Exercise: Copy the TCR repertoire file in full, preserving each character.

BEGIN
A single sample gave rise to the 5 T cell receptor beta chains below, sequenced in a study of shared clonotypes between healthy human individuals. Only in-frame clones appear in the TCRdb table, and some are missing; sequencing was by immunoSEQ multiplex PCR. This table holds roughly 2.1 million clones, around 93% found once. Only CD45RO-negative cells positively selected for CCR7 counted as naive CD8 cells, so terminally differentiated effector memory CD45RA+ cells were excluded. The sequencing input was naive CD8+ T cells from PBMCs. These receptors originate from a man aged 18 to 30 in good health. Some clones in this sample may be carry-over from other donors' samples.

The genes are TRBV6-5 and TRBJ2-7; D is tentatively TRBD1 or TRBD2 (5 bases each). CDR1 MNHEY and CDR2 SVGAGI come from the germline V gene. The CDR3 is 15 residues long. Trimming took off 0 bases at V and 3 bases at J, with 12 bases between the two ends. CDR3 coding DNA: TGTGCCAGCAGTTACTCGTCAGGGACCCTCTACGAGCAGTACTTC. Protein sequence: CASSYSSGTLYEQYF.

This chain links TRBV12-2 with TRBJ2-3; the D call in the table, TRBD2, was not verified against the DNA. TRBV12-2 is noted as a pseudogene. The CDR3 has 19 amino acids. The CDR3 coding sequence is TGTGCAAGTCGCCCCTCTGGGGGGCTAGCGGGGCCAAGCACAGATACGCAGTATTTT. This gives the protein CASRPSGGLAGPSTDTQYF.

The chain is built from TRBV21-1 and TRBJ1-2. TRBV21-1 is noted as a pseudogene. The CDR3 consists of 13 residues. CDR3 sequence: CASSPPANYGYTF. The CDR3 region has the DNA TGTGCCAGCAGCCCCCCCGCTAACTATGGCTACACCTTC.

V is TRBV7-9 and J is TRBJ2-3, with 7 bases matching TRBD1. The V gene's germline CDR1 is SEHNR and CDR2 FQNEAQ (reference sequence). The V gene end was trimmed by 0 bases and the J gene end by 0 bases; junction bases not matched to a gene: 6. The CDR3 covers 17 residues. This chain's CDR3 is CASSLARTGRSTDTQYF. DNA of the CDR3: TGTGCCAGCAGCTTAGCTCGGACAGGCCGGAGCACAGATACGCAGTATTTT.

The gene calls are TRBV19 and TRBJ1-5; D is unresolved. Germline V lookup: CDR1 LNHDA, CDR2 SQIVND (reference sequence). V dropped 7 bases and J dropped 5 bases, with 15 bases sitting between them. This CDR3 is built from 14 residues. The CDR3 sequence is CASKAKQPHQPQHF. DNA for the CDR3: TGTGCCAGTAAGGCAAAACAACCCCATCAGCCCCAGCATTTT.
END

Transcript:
A single sample gave rise to the 5 T cell receptor beta chains below, sequenced in a study of shared clonotypes between healthy human individuals. Only in-frame clones appear in the TCRdb table, and some are missing; sequencing was by immunoSEQ multiplex PCR. This table holds roughly 2.1 million clones, around 93% found once. Only CD45RO-negative cells positively selected for CCR7 counted as naive CD8 cells, so terminally differentiated effector memory CD45RA+ cells were excluded. The sequencing input was naive CD8+ T cells from PBMCs. These receptors originate from a man aged 18 to 30 in good health. Some clones in this sample may be carry-over from other donors' samples.

The genes are TRBV6-5 and TRBJ2-7; D is tentatively TRBD1 or TRBD2 (5 bases each). CDR1 MNHEY and CDR2 SVGAGI come from the germline V gene. The CDR3 is 15 residues long. Trimming took off 0 bases at V and 3 bases at J, with 12 bases between the two ends. CDR3 coding DNA: TGTGCCAGCAGTTACTCGTCAGGGACCCTCTACGAGCAGTACTTC. Protein sequence: CASSYSSGTLYEQYF.

This chain links TRBV12-2 with TRBJ2-3; the D call in the table, TRBD2, was not verified against the DNA. TRBV12-2 is noted as a pseudogene. The CDR3 has 19 amino acids. The CDR3 coding sequence is TGTGCAAGTCGCCCCTCTGGGGGGCTAGCGGGGCCAAGCACAGATACGCAGTATTTT. This gives the protein CASRPSGGLAGPSTDTQYF.

The chain is built from TRBV21-1 and TRBJ1-2. TRBV21-1 is noted as a pseudogene. The CDR3 consists of 13 residues. CDR3 sequence: CASSPPANYGYTF. The CDR3 region has the DNA TGTGCCAGCAGCCCCCCCGCTAACTATGGCTACACCTTC.

V is TRBV7-9 and J is TRBJ2-3, with 7 bases matching TRBD1. The V gene's germline CDR1 is SEHNR and CDR2 FQNEAQ (reference sequence). The V gene end was trimmed by 0 bases and the J gene end by 0 bases; junction bases not matched to a gene: 6. The CDR3 covers 17 residues. This chain's CDR3 is CASSLARTGRSTDTQYF. DNA of the CDR3: TGTGCCAGCAGCTTAGCTCGGACAGGCCGGAGCACAGATACGCAGTATTTT.

The gene calls are TRBV19 and TRBJ1-5; D is unresolved. Germline V lookup: CDR1 LNHDA, CDR2 SQIVND (reference sequence). V dropped 7 bases and J dropped 5 bases, with 15 bases sitting between them. This CDR3 is built from 14 residues. The CDR3 sequence is CASKAKQPHQPQHF. DNA for the CDR3: TGTGCCAGTAAGGCAAAACAACCCCATCAGCCCCAGCATTTT.